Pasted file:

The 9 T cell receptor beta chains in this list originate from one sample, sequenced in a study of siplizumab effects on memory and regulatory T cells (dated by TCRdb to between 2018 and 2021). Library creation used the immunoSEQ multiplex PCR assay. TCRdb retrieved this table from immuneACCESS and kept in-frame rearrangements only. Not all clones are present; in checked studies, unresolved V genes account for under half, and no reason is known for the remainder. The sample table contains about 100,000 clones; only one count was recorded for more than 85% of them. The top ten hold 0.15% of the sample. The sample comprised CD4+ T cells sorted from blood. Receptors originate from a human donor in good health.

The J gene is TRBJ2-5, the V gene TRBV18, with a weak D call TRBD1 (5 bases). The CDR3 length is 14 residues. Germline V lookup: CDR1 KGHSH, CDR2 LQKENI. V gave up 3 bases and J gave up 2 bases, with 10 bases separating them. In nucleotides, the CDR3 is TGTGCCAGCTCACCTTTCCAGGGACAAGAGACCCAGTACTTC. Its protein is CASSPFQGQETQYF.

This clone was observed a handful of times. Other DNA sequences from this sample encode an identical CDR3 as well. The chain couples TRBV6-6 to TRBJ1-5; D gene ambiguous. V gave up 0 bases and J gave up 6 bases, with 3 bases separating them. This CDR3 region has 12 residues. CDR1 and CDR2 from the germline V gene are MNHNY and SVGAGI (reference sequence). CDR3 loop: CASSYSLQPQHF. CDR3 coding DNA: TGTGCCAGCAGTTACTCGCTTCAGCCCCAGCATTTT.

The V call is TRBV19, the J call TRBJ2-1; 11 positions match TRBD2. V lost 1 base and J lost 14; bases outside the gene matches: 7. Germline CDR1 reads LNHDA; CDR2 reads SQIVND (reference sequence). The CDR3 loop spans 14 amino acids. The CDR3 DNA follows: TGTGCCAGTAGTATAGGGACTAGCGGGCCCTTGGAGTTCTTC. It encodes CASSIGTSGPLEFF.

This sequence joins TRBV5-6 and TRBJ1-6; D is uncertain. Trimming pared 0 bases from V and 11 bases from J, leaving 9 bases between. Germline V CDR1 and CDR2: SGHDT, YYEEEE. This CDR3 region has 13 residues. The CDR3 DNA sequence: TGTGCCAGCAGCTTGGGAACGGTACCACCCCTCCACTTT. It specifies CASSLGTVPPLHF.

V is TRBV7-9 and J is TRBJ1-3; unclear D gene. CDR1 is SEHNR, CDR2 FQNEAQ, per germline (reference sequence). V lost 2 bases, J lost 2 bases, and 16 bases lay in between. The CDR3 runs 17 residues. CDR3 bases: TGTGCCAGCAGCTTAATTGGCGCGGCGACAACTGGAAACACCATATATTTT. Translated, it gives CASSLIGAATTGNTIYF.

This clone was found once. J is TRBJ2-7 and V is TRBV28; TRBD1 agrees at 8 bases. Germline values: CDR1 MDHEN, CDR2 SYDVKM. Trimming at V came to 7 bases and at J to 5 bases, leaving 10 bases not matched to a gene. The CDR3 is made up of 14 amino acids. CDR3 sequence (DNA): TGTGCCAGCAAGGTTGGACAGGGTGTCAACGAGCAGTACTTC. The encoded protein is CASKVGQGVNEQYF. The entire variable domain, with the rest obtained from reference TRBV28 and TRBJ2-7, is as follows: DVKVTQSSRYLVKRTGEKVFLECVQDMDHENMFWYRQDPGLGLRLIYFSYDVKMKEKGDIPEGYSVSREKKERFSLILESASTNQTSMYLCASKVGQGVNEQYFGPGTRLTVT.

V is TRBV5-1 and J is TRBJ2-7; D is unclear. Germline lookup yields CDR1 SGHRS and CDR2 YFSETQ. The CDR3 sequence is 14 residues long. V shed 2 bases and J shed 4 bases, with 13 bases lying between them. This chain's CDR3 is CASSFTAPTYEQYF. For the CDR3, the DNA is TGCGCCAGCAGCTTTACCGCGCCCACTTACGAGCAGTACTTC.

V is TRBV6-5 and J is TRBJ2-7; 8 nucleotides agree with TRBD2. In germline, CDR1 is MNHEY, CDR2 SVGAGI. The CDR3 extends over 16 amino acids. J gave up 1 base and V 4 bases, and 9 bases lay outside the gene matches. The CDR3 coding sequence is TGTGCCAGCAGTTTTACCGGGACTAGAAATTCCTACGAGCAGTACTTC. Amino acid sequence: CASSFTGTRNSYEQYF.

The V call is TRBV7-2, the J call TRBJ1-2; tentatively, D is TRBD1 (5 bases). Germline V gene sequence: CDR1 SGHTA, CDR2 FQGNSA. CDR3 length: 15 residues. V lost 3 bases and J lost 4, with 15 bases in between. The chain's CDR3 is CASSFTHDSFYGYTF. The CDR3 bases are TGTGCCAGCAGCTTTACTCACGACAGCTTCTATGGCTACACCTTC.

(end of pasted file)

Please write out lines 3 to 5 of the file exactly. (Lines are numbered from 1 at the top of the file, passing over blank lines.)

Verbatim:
This clone was observed a handful of times. Other DNA sequences from this sample encode an identical CDR3 as well. The chain couples TRBV6-6 to TRBJ1-5; D gene ambiguous. V gave up 0 bases and J gave up 6 bases, with 3 bases separating them. This CDR3 region has 12 residues. CDR1 and CDR2 from the germline V gene are MNHNY and SVGAGI (reference sequence). CDR3 loop: CASSYSLQPQHF. CDR3 coding DNA: TGTGCCAGCAGTTACTCGCTTCAGCCCCAGCATTTT.

The V call is TRBV19, the J call TRBJ2-1; 11 positions match TRBD2. V lost 1 base and J lost 14; bases outside the gene matches: 7. Germline CDR1 reads LNHDA; CDR2 reads SQIVND (reference sequence). The CDR3 loop spans 14 amino acids. The CDR3 DNA follows: TGTGCCAGTAGTATAGGGACTAGCGGGCCCTTGGAGTTCTTC. It encodes CASSIGTSGPLEFF.

This sequence joins TRBV5-6 and TRBJ1-6; D is uncertain. Trimming pared 0 bases from V and 11 bases from J, leaving 9 bases between. Germline V CDR1 and CDR2: SGHDT, YYEEEE. This CDR3 region has 13 residues. The CDR3 DNA sequence: TGTGCCAGCAGCTTGGGAACGGTACCACCCCTCCACTTT. It specifies CASSLGTVPPLHF.